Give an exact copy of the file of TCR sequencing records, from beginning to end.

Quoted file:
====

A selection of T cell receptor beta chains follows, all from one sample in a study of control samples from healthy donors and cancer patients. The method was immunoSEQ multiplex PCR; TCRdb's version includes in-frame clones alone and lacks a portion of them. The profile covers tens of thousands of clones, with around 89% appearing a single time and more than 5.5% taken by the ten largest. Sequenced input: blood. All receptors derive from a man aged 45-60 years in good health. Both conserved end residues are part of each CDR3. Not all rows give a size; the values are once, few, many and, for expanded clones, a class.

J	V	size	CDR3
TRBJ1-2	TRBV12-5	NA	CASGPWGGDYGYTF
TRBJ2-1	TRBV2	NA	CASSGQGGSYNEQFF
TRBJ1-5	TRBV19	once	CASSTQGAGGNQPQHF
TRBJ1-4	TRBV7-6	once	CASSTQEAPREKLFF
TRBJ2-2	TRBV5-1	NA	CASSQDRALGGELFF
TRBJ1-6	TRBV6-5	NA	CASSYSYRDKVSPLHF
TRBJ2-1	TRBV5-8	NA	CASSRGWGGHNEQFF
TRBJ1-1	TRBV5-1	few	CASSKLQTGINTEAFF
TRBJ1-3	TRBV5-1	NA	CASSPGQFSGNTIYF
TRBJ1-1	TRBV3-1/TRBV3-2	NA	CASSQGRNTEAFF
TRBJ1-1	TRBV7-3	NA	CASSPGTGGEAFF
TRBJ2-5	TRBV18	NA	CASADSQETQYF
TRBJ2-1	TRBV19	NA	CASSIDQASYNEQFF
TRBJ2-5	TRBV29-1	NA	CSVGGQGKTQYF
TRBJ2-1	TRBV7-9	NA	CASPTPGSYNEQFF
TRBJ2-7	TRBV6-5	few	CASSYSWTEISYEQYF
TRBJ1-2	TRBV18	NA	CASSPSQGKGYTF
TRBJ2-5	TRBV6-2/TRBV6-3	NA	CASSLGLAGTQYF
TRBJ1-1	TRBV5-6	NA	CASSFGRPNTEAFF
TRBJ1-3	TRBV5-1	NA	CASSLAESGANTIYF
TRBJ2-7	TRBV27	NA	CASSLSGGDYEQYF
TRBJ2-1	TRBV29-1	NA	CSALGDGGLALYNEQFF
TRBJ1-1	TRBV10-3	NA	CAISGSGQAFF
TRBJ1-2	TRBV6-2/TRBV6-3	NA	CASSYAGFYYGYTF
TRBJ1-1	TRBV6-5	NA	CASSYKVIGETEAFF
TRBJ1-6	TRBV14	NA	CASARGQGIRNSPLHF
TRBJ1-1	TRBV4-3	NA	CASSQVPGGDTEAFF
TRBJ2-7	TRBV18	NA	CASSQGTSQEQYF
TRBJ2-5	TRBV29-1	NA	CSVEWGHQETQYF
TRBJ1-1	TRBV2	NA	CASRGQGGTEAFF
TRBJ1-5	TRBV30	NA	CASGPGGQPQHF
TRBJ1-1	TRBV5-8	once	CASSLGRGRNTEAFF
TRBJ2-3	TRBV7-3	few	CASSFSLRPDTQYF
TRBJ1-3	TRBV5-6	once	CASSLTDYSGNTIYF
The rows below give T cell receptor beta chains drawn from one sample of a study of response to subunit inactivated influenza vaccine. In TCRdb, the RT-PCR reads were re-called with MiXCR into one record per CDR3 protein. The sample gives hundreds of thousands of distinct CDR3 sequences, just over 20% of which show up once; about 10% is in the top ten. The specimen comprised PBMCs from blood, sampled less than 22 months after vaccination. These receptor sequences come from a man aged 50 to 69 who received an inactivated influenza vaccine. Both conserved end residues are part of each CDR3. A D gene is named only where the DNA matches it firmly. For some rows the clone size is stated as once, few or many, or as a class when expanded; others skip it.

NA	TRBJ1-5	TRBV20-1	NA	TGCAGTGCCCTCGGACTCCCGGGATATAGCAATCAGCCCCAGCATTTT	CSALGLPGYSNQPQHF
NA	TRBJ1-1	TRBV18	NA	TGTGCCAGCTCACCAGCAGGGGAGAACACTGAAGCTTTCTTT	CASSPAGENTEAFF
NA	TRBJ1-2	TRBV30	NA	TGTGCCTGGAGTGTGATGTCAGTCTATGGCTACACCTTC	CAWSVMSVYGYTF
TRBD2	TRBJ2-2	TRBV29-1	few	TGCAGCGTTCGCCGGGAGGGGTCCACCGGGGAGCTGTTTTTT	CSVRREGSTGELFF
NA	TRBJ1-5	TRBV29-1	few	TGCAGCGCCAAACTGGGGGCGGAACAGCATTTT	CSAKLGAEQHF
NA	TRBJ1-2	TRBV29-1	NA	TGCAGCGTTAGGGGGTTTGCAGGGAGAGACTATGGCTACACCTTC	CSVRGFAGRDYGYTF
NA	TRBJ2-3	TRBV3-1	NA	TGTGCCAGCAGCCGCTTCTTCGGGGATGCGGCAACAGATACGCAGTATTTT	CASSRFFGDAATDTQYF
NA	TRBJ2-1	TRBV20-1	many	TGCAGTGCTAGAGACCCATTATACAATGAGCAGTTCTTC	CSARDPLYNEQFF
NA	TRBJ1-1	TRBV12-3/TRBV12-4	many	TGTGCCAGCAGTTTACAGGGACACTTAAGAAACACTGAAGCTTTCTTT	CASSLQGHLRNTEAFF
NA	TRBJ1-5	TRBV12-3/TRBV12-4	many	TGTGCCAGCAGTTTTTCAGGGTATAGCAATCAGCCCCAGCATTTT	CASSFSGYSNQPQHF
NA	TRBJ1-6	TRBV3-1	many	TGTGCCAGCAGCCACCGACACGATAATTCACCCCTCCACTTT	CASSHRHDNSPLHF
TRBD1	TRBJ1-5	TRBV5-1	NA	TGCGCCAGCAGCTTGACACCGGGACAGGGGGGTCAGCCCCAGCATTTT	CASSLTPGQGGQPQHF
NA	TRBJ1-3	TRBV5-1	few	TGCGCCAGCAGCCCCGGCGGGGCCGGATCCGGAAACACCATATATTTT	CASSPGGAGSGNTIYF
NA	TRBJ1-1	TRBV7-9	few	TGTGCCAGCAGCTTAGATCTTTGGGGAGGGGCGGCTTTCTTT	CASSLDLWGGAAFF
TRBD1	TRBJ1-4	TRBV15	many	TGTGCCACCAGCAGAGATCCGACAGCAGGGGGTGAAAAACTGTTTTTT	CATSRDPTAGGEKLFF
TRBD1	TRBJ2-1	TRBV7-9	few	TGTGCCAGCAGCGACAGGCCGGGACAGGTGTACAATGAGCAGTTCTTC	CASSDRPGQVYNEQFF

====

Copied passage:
A selection of T cell receptor beta chains follows, all from one sample in a study of control samples from healthy donors and cancer patients. The method was immunoSEQ multiplex PCR; TCRdb's version includes in-frame clones alone and lacks a portion of them. The profile covers tens of thousands of clones, with around 89% appearing a single time and more than 5.5% taken by the ten largest. Sequenced input: blood. All receptors derive from a man aged 45-60 years in good health. Both conserved end residues are part of each CDR3. Not all rows give a size; the values are once, few, many and, for expanded clones, a class.

J	V	size	CDR3
TRBJ1-2	TRBV12-5	NA	CASGPWGGDYGYTF
TRBJ2-1	TRBV2	NA	CASSGQGGSYNEQFF
TRBJ1-5	TRBV19	once	CASSTQGAGGNQPQHF
TRBJ1-4	TRBV7-6	once	CASSTQEAPREKLFF
TRBJ2-2	TRBV5-1	NA	CASSQDRALGGELFF
TRBJ1-6	TRBV6-5	NA	CASSYSYRDKVSPLHF
TRBJ2-1	TRBV5-8	NA	CASSRGWGGHNEQFF
TRBJ1-1	TRBV5-1	few	CASSKLQTGINTEAFF
TRBJ1-3	TRBV5-1	NA	CASSPGQFSGNTIYF
TRBJ1-1	TRBV3-1/TRBV3-2	NA	CASSQGRNTEAFF
TRBJ1-1	TRBV7-3	NA	CASSPGTGGEAFF
TRBJ2-5	TRBV18	NA	CASADSQETQYF
TRBJ2-1	TRBV19	NA	CASSIDQASYNEQFF
TRBJ2-5	TRBV29-1	NA	CSVGGQGKTQYF
TRBJ2-1	TRBV7-9	NA	CASPTPGSYNEQFF
TRBJ2-7	TRBV6-5	few	CASSYSWTEISYEQYF
TRBJ1-2	TRBV18	NA	CASSPSQGKGYTF
TRBJ2-5	TRBV6-2/TRBV6-3	NA	CASSLGLAGTQYF
TRBJ1-1	TRBV5-6	NA	CASSFGRPNTEAFF
TRBJ1-3	TRBV5-1	NA	CASSLAESGANTIYF
TRBJ2-7	TRBV27	NA	CASSLSGGDYEQYF
TRBJ2-1	TRBV29-1	NA	CSALGDGGLALYNEQFF
TRBJ1-1	TRBV10-3	NA	CAISGSGQAFF
TRBJ1-2	TRBV6-2/TRBV6-3	NA	CASSYAGFYYGYTF
TRBJ1-1	TRBV6-5	NA	CASSYKVIGETEAFF
TRBJ1-6	TRBV14	NA	CASARGQGIRNSPLHF
TRBJ1-1	TRBV4-3	NA	CASSQVPGGDTEAFF
TRBJ2-7	TRBV18	NA	CASSQGTSQEQYF
TRBJ2-5	TRBV29-1	NA	CSVEWGHQETQYF
TRBJ1-1	TRBV2	NA	CASRGQGGTEAFF
TRBJ1-5	TRBV30	NA	CASGPGGQPQHF
TRBJ1-1	TRBV5-8	once	CASSLGRGRNTEAFF
TRBJ2-3	TRBV7-3	few	CASSFSLRPDTQYF
TRBJ1-3	TRBV5-6	once	CASSLTDYSGNTIYF
The rows below give T cell receptor beta chains drawn from one sample of a study of response to subunit inactivated influenza vaccine. In TCRdb, the RT-PCR reads were re-called with MiXCR into one record per CDR3 protein. The sample gives hundreds of thousands of distinct CDR3 sequences, just over 20% of which show up once; about 10% is in the top ten. The specimen comprised PBMCs from blood, sampled less than 22 months after vaccination. These receptor sequences come from a man aged 50 to 69 who received an inactivated influenza vaccine. Both conserved end residues are part of each CDR3. A D gene is named only where the DNA matches it firmly. For some rows the clone size is stated as once, few or many, or as a class when expanded; others skip it.

NA	TRBJ1-5	TRBV20-1	NA	TGCAGTGCCCTCGGACTCCCGGGATATAGCAATCAGCCCCAGCATTTT	CSALGLPGYSNQPQHF
NA	TRBJ1-1	TRBV18	NA	TGTGCCAGCTCACCAGCAGGGGAGAACACTGAAGCTTTCTTT	CASSPAGENTEAFF
NA	TRBJ1-2	TRBV30	NA	TGTGCCTGGAGTGTGATGTCAGTCTATGGCTACACCTTC	CAWSVMSVYGYTF
TRBD2	TRBJ2-2	TRBV29-1	few	TGCAGCGTTCGCCGGGAGGGGTCCACCGGGGAGCTGTTTTTT	CSVRREGSTGELFF
NA	TRBJ1-5	TRBV29-1	few	TGCAGCGCCAAACTGGGGGCGGAACAGCATTTT	CSAKLGAEQHF
NA	TRBJ1-2	TRBV29-1	NA	TGCAGCGTTAGGGGGTTTGCAGGGAGAGACTATGGCTACACCTTC	CSVRGFAGRDYGYTF
NA	TRBJ2-3	TRBV3-1	NA	TGTGCCAGCAGCCGCTTCTTCGGGGATGCGGCAACAGATACGCAGTATTTT	CASSRFFGDAATDTQYF
NA	TRBJ2-1	TRBV20-1	many	TGCAGTGCTAGAGACCCATTATACAATGAGCAGTTCTTC	CSARDPLYNEQFF
NA	TRBJ1-1	TRBV12-3/TRBV12-4	many	TGTGCCAGCAGTTTACAGGGACACTTAAGAAACACTGAAGCTTTCTTT	CASSLQGHLRNTEAFF
NA	TRBJ1-5	TRBV12-3/TRBV12-4	many	TGTGCCAGCAGTTTTTCAGGGTATAGCAATCAGCCCCAGCATTTT	CASSFSGYSNQPQHF
NA	TRBJ1-6	TRBV3-1	many	TGTGCCAGCAGCCACCGACACGATAATTCACCCCTCCACTTT	CASSHRHDNSPLHF
TRBD1	TRBJ1-5	TRBV5-1	NA	TGCGCCAGCAGCTTGACACCGGGACAGGGGGGTCAGCCCCAGCATTTT	CASSLTPGQGGQPQHF
NA	TRBJ1-3	TRBV5-1	few	TGCGCCAGCAGCCCCGGCGGGGCCGGATCCGGAAACACCATATATTTT	CASSPGGAGSGNTIYF
NA	TRBJ1-1	TRBV7-9	few	TGTGCCAGCAGCTTAGATCTTTGGGGAGGGGCGGCTTTCTTT	CASSLDLWGGAAFF
TRBD1	TRBJ1-4	TRBV15	many	TGTGCCACCAGCAGAGATCCGACAGCAGGGGGTGAAAAACTGTTTTTT	CATSRDPTAGGEKLFF
TRBD1	TRBJ2-1	TRBV7-9	few	TGTGCCAGCAGCGACAGGCCGGGACAGGTGTACAATGAGCAGTTCTTC	CASSDRPGQVYNEQFF